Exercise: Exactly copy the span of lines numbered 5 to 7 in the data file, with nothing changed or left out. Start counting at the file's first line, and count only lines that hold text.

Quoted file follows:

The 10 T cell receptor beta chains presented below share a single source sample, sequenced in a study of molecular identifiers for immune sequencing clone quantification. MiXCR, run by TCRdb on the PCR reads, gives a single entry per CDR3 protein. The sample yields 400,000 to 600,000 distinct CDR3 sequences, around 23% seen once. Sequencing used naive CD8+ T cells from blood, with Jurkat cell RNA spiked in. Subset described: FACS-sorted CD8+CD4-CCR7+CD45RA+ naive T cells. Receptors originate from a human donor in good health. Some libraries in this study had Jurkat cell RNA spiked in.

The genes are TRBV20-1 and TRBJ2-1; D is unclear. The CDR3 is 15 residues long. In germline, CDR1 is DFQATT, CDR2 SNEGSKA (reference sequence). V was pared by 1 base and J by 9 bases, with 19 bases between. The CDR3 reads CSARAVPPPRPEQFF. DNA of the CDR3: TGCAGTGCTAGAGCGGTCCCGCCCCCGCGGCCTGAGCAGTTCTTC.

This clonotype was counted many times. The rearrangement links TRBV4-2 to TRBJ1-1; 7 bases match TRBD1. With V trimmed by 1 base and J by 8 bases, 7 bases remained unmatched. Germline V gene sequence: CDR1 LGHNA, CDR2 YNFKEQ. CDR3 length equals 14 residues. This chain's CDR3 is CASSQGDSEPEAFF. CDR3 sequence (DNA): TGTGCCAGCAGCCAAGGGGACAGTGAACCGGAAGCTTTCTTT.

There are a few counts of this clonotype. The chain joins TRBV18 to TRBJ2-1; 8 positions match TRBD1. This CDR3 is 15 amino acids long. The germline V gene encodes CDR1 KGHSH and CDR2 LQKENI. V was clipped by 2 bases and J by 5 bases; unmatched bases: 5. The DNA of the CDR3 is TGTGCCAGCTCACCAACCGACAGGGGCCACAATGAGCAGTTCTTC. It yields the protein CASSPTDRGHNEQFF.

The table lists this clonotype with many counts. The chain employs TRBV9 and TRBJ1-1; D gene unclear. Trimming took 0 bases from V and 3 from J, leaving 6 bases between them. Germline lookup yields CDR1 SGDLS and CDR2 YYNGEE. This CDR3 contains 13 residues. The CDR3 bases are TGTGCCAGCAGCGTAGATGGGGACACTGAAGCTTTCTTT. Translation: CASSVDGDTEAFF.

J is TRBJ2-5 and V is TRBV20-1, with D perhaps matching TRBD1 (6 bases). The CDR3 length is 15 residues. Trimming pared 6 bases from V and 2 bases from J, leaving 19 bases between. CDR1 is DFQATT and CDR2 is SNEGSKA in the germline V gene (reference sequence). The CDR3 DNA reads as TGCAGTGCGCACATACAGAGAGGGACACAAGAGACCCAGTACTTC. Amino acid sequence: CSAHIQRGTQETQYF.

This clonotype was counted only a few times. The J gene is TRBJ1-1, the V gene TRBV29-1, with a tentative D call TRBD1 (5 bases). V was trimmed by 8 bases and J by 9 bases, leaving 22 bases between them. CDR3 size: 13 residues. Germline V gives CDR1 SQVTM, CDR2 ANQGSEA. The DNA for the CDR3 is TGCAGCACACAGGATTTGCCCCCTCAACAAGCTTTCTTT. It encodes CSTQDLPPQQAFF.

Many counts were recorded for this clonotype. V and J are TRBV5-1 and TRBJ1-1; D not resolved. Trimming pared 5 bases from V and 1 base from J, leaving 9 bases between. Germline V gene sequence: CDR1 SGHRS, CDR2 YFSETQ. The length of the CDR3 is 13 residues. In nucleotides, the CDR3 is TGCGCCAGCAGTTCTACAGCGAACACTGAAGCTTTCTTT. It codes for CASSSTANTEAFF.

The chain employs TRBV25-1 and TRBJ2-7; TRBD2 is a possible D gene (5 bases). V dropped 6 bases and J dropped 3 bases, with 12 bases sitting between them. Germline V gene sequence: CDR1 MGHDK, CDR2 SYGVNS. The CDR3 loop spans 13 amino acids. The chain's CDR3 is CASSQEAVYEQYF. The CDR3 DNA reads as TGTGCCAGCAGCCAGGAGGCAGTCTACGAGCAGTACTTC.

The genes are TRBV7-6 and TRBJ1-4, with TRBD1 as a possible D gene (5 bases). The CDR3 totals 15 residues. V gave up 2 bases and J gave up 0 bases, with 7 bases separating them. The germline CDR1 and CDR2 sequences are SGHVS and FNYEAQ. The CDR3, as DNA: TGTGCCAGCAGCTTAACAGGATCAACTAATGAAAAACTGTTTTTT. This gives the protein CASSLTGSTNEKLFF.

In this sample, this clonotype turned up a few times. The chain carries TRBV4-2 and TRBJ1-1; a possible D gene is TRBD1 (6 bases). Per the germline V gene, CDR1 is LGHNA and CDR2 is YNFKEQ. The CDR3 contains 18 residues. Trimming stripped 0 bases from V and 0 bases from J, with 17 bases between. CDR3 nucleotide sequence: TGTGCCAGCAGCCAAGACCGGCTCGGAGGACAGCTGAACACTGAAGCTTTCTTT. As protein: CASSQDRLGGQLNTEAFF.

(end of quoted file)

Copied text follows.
The table lists this clonotype with many counts. The chain employs TRBV9 and TRBJ1-1; D gene unclear. Trimming took 0 bases from V and 3 from J, leaving 6 bases between them. Germline lookup yields CDR1 SGDLS and CDR2 YYNGEE. This CDR3 contains 13 residues. The CDR3 bases are TGTGCCAGCAGCGTAGATGGGGACACTGAAGCTTTCTTT. Translation: CASSVDGDTEAFF.

J is TRBJ2-5 and V is TRBV20-1, with D perhaps matching TRBD1 (6 bases). The CDR3 length is 15 residues. Trimming pared 6 bases from V and 2 bases from J, leaving 19 bases between. CDR1 is DFQATT and CDR2 is SNEGSKA in the germline V gene (reference sequence). The CDR3 DNA reads as TGCAGTGCGCACATACAGAGAGGGACACAAGAGACCCAGTACTTC. Amino acid sequence: CSAHIQRGTQETQYF.

This clonotype was counted only a few times. The J gene is TRBJ1-1, the V gene TRBV29-1, with a tentative D call TRBD1 (5 bases). V was trimmed by 8 bases and J by 9 bases, leaving 22 bases between them. CDR3 size: 13 residues. Germline V gives CDR1 SQVTM, CDR2 ANQGSEA. The DNA for the CDR3 is TGCAGCACACAGGATTTGCCCCCTCAACAAGCTTTCTTT. It encodes CSTQDLPPQQAFF.